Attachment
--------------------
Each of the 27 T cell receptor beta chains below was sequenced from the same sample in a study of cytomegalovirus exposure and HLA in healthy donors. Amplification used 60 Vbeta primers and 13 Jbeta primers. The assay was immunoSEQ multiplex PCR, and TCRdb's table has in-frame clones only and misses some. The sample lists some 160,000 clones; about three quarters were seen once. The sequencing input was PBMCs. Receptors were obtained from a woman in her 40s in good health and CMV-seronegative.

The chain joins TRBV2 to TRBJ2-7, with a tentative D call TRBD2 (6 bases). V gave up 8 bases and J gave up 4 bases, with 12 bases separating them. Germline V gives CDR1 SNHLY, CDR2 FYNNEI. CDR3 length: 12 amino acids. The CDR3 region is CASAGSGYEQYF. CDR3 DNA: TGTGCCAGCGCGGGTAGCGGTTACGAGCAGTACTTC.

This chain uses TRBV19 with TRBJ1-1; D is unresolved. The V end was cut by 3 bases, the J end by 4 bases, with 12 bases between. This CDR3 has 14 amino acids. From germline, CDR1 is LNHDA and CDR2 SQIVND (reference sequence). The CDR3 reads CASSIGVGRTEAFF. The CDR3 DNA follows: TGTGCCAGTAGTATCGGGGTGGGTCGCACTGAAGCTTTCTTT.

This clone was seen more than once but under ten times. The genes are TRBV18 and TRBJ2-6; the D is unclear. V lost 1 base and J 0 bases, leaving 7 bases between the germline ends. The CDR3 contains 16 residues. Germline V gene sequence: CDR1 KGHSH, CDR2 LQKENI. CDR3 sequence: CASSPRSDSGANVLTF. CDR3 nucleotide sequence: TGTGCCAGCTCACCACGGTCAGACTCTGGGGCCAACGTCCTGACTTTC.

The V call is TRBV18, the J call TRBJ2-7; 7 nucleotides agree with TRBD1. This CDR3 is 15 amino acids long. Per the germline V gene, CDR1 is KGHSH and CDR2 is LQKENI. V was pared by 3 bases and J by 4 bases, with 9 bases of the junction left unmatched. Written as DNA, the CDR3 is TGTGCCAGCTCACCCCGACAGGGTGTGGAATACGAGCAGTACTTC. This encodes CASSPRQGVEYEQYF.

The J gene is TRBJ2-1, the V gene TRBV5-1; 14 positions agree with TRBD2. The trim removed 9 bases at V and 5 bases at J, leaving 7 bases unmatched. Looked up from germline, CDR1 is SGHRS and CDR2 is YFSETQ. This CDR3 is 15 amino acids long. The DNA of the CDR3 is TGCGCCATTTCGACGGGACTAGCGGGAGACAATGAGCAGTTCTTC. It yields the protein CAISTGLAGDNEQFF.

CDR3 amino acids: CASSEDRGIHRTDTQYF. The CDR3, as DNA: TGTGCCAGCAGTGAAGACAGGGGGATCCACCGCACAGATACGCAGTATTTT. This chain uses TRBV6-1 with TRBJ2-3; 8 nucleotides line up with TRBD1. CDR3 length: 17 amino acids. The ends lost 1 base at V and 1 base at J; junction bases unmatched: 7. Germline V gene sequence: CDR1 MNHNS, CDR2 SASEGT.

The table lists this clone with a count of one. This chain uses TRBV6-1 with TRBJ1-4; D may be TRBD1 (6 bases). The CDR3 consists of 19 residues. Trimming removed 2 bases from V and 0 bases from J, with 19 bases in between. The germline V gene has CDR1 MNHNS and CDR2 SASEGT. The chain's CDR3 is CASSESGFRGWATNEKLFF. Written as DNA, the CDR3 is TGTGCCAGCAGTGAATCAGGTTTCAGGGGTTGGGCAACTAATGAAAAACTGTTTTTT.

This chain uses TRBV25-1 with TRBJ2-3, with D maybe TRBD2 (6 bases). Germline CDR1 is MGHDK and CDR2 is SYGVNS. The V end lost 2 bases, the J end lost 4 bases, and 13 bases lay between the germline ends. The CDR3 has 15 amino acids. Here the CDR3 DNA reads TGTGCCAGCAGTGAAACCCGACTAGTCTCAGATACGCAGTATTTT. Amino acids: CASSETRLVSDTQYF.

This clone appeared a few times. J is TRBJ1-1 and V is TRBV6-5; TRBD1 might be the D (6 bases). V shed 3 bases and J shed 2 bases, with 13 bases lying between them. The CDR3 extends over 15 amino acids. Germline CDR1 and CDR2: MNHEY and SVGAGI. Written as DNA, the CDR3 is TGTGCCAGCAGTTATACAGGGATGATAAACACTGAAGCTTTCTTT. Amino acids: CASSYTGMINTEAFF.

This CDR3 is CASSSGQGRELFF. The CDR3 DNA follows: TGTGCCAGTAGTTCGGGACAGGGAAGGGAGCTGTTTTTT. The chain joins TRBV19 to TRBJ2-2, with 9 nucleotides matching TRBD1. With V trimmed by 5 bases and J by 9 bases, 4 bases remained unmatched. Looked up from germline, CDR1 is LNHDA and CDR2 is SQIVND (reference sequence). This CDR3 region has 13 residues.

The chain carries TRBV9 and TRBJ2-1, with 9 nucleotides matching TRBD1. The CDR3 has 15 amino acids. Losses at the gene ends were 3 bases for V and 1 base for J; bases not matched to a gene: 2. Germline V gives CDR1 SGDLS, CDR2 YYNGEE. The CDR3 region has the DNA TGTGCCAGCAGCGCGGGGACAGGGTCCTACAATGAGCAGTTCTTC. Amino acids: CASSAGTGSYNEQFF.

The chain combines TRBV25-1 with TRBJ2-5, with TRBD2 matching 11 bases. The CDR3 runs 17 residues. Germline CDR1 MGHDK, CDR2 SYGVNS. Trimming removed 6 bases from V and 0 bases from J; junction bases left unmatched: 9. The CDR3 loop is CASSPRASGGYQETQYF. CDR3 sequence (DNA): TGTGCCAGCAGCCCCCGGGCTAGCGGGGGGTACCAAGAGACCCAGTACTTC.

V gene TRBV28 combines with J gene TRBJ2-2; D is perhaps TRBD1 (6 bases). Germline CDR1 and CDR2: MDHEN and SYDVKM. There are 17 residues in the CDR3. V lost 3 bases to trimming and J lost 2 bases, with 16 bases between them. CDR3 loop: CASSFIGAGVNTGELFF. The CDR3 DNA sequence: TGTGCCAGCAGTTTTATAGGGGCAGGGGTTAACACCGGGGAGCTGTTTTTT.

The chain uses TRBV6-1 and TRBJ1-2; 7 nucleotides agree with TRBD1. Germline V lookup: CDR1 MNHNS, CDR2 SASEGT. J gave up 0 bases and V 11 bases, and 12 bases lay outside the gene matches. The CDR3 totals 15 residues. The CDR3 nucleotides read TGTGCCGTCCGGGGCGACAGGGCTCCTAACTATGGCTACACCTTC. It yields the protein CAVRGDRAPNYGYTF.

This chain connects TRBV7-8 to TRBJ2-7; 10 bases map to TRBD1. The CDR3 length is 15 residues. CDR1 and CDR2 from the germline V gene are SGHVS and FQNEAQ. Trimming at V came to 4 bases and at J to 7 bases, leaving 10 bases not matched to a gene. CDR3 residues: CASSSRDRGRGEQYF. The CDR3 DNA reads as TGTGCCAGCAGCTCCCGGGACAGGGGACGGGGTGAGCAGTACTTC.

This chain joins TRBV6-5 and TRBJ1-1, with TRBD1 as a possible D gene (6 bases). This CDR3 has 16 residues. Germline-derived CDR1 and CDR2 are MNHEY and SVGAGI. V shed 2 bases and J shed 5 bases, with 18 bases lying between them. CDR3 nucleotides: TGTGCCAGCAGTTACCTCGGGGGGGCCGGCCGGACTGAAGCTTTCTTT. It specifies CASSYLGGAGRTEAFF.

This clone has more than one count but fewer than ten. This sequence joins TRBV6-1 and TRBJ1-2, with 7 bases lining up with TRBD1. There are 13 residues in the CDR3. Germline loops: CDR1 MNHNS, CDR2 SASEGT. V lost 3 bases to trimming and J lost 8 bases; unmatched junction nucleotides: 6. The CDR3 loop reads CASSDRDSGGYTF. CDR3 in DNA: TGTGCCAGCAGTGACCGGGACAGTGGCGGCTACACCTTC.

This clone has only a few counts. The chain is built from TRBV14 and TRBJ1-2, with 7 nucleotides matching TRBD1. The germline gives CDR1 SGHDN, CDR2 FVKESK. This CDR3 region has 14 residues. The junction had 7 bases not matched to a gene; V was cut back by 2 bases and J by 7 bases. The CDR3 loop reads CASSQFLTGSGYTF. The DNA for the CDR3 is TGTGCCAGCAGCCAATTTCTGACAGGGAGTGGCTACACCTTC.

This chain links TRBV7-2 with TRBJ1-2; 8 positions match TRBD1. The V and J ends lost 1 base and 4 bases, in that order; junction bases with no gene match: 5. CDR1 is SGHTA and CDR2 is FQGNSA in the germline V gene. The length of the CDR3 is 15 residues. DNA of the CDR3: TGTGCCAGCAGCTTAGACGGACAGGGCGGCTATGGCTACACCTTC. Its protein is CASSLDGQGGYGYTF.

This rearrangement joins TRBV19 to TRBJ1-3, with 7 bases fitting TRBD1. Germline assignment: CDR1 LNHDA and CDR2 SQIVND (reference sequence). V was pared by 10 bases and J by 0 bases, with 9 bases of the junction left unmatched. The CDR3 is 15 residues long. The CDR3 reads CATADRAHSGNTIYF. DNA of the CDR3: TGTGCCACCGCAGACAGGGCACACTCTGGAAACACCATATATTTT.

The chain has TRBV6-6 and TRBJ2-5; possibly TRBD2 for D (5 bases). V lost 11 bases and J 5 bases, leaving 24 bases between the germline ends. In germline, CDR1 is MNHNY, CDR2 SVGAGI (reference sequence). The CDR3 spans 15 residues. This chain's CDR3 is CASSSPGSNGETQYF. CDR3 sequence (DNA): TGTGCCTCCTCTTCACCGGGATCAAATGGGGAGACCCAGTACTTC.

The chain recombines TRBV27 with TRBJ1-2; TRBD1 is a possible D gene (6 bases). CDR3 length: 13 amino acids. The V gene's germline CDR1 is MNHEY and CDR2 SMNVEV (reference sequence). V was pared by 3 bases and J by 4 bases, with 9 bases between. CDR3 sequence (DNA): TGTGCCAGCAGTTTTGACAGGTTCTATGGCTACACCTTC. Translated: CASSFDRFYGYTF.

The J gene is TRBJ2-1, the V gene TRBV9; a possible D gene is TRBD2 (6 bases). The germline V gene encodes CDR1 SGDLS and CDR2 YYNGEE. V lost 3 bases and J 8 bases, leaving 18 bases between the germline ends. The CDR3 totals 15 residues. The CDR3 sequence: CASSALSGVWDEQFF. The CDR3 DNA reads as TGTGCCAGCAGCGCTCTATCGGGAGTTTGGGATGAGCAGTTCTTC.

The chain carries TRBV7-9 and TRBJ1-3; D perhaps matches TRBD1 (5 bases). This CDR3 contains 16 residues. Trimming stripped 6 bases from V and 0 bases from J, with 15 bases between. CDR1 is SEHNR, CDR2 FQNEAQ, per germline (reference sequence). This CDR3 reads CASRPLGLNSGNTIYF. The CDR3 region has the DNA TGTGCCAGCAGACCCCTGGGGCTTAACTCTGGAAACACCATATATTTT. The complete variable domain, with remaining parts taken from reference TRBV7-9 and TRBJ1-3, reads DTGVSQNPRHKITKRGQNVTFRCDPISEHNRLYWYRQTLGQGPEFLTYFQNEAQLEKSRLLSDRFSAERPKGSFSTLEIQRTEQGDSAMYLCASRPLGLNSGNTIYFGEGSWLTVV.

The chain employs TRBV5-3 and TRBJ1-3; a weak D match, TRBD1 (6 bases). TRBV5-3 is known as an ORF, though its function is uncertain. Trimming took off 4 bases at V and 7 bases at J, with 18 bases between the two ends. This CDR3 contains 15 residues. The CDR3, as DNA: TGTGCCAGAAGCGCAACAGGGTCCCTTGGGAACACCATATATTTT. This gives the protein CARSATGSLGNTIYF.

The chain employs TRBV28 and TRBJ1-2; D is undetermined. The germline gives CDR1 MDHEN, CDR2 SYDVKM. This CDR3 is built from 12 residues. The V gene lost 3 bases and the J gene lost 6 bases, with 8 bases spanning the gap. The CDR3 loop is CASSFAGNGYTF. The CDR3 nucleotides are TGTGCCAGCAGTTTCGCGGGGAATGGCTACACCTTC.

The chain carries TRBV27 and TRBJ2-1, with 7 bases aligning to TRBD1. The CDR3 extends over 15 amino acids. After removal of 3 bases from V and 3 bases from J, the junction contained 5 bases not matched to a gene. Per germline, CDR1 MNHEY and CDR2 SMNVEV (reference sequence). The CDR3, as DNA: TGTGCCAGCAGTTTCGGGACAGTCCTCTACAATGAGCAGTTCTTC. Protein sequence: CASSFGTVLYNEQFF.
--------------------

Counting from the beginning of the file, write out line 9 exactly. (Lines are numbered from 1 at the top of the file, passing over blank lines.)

This chain uses TRBV25-1 with TRBJ2-3, with D maybe TRBD2 (6 bases). Germline CDR1 is MGHDK and CDR2 is SYGVNS. The V end lost 2 bases, the J end lost 4 bases, and 13 bases lay between the germline ends. The CDR3 has 15 amino acids. Here the CDR3 DNA reads TGTGCCAGCAGTGAAACCCGACTAGTCTCAGATACGCAGTATTTT. Amino acids: CASSETRLVSDTQYF.